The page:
Home All What Am I Doing, and Why?

What Am I Doing, and Why?

written by Orin Davis 27 July 2016

Orin C. Davis is the first person to earn a doctorate in Positive Psychology. His research focuses on flow, creativity, hypnosis, and mentoring, and it spans both the workplace and daily life. He runs the Quality of Life Laboratory and is a freelance consultant. Orin's Web site. Orin's articles are here.

An undergrad (not one of my students) found out that I work in positive psychology and asked if she could meet with me over coffee to talk about a research career in the field. She had a fantastic background, a serious interest in research, and a love for positive psychology — of course I was willing to meet with her! After the initial pleasantries, I got down to business and asked her what she wanted to know from me.

She had no idea.

In fact, she hadn’t thought at all about the questions she wanted to ask or any specific way in which I could help her besides serving as a source of general information and advice. To be sure, I hold no rancor against her for this; most undergrads give me the same deer-in-headlights look when I ask them what they want. But, that meeting led me to notice a rather strange phenomenon, and call it confirmation bias if you must, but I started seeing it all over:

We have no idea what we want.

This is a problem, and not just because failing to know what we want precludes our getting it. There are any number of constructs in positive psychology that are largely, if not entirely, predicated upon knowing what it is that WE want.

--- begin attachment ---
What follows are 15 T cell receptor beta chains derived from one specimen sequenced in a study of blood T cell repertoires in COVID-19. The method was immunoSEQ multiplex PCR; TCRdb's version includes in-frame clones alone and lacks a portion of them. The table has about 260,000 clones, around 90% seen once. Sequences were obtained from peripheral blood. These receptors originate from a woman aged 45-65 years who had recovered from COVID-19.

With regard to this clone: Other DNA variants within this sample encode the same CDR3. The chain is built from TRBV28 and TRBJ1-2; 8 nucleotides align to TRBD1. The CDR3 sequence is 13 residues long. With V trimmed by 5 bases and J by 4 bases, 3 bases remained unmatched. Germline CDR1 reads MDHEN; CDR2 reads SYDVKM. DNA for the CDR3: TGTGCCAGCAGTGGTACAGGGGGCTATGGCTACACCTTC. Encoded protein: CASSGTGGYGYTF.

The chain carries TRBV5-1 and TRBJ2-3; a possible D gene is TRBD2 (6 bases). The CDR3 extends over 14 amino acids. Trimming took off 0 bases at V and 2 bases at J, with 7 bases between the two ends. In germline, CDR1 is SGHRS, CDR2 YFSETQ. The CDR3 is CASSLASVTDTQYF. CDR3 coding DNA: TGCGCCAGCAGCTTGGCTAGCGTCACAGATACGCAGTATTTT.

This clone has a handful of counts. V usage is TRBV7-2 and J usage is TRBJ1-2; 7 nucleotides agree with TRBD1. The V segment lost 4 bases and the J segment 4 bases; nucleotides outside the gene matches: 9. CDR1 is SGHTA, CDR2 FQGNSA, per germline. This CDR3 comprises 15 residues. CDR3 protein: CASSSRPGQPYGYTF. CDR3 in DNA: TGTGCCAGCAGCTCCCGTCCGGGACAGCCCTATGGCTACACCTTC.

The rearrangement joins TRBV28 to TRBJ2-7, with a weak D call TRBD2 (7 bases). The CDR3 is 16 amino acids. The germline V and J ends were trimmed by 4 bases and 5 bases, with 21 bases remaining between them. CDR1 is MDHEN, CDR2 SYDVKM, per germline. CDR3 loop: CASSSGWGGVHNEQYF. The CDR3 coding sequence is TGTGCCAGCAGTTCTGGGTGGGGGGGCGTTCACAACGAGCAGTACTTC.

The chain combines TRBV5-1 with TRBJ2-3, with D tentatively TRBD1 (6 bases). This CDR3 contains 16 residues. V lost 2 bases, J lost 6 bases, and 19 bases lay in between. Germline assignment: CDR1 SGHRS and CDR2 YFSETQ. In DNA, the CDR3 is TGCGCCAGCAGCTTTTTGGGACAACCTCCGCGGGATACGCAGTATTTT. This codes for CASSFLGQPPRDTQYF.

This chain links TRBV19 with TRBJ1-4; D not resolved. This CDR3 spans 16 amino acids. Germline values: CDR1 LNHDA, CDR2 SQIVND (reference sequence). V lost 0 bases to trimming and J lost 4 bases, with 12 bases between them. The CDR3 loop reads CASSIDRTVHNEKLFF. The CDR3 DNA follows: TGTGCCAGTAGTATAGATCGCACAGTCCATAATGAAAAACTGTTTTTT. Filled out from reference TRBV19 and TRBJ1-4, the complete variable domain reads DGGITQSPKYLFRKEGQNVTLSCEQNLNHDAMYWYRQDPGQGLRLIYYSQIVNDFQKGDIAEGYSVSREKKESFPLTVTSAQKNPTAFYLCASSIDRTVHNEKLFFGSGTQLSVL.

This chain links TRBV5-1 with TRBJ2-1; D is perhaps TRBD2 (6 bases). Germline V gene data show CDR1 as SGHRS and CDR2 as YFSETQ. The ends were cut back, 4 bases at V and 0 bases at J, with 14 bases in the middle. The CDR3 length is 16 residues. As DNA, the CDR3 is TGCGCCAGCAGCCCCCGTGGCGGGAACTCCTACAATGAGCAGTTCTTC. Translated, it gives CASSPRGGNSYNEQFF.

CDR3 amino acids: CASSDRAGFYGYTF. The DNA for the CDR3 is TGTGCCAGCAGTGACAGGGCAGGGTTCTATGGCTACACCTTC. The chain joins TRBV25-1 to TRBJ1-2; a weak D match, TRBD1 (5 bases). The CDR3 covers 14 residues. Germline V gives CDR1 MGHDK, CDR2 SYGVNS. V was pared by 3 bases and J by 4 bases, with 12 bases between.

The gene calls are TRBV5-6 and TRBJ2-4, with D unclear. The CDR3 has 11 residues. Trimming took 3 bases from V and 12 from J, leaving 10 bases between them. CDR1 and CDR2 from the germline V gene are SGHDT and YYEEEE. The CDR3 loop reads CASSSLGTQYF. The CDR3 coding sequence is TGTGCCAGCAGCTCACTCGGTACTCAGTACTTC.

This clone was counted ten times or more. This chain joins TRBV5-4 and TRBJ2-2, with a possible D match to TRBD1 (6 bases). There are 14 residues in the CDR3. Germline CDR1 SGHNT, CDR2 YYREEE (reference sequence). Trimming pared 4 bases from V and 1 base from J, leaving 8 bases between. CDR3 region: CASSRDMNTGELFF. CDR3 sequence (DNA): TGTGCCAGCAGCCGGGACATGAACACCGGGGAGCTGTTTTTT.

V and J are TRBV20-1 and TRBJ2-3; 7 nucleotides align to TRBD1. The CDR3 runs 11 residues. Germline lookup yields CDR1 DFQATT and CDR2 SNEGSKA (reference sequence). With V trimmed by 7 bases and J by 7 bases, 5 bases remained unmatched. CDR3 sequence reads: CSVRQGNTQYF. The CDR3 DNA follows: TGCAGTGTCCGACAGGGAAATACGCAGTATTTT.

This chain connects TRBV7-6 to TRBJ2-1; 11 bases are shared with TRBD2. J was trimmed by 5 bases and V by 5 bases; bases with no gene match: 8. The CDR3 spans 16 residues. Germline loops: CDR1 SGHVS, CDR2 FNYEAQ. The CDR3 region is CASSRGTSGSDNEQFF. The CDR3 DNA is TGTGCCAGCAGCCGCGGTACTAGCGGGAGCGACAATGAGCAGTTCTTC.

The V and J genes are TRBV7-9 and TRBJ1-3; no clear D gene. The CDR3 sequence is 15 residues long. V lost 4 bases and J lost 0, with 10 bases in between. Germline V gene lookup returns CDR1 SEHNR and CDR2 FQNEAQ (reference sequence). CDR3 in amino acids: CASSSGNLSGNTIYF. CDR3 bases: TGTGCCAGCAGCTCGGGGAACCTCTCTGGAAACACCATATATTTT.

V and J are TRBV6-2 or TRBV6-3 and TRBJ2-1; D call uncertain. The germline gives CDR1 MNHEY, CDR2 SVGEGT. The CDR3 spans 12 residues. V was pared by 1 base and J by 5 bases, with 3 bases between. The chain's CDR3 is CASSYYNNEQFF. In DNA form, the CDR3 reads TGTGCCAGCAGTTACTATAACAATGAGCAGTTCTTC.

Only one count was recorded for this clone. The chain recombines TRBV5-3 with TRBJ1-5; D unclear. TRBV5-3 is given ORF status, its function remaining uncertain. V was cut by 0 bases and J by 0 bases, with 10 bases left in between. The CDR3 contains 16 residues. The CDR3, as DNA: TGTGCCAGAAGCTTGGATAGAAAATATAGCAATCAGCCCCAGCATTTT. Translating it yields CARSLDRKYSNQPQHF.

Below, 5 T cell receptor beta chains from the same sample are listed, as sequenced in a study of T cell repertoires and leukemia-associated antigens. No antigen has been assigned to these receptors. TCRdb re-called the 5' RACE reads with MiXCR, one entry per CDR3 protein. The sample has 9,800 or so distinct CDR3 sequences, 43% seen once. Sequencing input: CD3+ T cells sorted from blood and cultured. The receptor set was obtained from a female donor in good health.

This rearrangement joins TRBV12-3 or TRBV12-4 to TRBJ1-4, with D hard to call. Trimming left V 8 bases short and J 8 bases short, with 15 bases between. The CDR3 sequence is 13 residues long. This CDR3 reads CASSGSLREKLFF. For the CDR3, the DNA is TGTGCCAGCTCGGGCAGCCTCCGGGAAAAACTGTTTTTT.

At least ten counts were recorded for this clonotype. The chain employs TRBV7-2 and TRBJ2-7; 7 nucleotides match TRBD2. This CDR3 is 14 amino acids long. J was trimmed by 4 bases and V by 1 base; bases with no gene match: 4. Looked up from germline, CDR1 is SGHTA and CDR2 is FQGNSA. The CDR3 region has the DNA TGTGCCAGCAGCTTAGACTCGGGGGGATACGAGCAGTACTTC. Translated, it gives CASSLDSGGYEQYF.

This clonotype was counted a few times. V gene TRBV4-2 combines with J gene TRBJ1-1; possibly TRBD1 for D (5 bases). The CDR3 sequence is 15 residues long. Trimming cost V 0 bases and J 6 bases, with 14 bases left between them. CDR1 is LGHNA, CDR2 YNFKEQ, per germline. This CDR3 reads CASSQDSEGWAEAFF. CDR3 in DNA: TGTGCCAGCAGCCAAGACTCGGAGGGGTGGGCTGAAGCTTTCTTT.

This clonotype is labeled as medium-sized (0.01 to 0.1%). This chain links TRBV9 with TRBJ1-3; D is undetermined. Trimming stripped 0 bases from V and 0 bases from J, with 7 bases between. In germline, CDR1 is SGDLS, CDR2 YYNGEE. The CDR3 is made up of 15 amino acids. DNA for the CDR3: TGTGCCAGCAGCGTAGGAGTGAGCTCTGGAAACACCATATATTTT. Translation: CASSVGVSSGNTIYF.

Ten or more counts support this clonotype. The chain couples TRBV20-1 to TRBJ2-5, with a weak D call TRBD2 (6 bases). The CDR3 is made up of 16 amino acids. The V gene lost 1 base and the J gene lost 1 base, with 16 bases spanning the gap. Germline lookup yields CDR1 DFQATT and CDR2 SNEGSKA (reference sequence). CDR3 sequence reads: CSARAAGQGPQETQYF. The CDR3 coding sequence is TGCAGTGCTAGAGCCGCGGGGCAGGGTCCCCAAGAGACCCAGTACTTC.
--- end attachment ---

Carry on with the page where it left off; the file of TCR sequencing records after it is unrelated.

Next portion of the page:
Take flow, for example.

Flow, even microflow, depends upon our having a goal and some way of knowing whether we are moving towards fulfilling it. If we don’t have a task goal at work, we don’t experience flow. No clear aim to our leisure activities? Instead of flow we’ll get flump! In a similar vein, we see that the many benefits of making progress are dependent upon knowing the end goal of the endeavor.

Take self-determination theory, for another example

Self-determination is another example. Be our goals intrinsic or extrinsic, we exhibit no competence without a clear statement of what we want to accomplish. This applies to autonomy, as well, insofar as it requires a degree of alignment between the rewards for getting something done and the values that the individual holds. See Organismic Integration Theory for a more nuanced view on this. It’s rather hard to pursue rewards without defining the ones we value.

Take self-transcendence as well

Self-transcendence also requires some idea of what we want. If we fail to define what it is we hope to create and leave behind as a legacy, and if we fail to delineate the end goals that our values aim to achieve, we run the risk of stagnation in almost every area of positive well-being (see Ryff’s work in this area). Under such circumstances, we cannot engage in positive relationships, because we have undefined identities. We cannot master our environments, because we have no measure of mastery. We cannot even accept ourselves, because not knowing what we want precludes the definition of a fundamental aspect of our identities.

What we must do, then, is ask ourselves the simple question of what we want.

What do we want in the near-term?

In the long term?

What are our goals in our work, recreational, relational, and personal lives?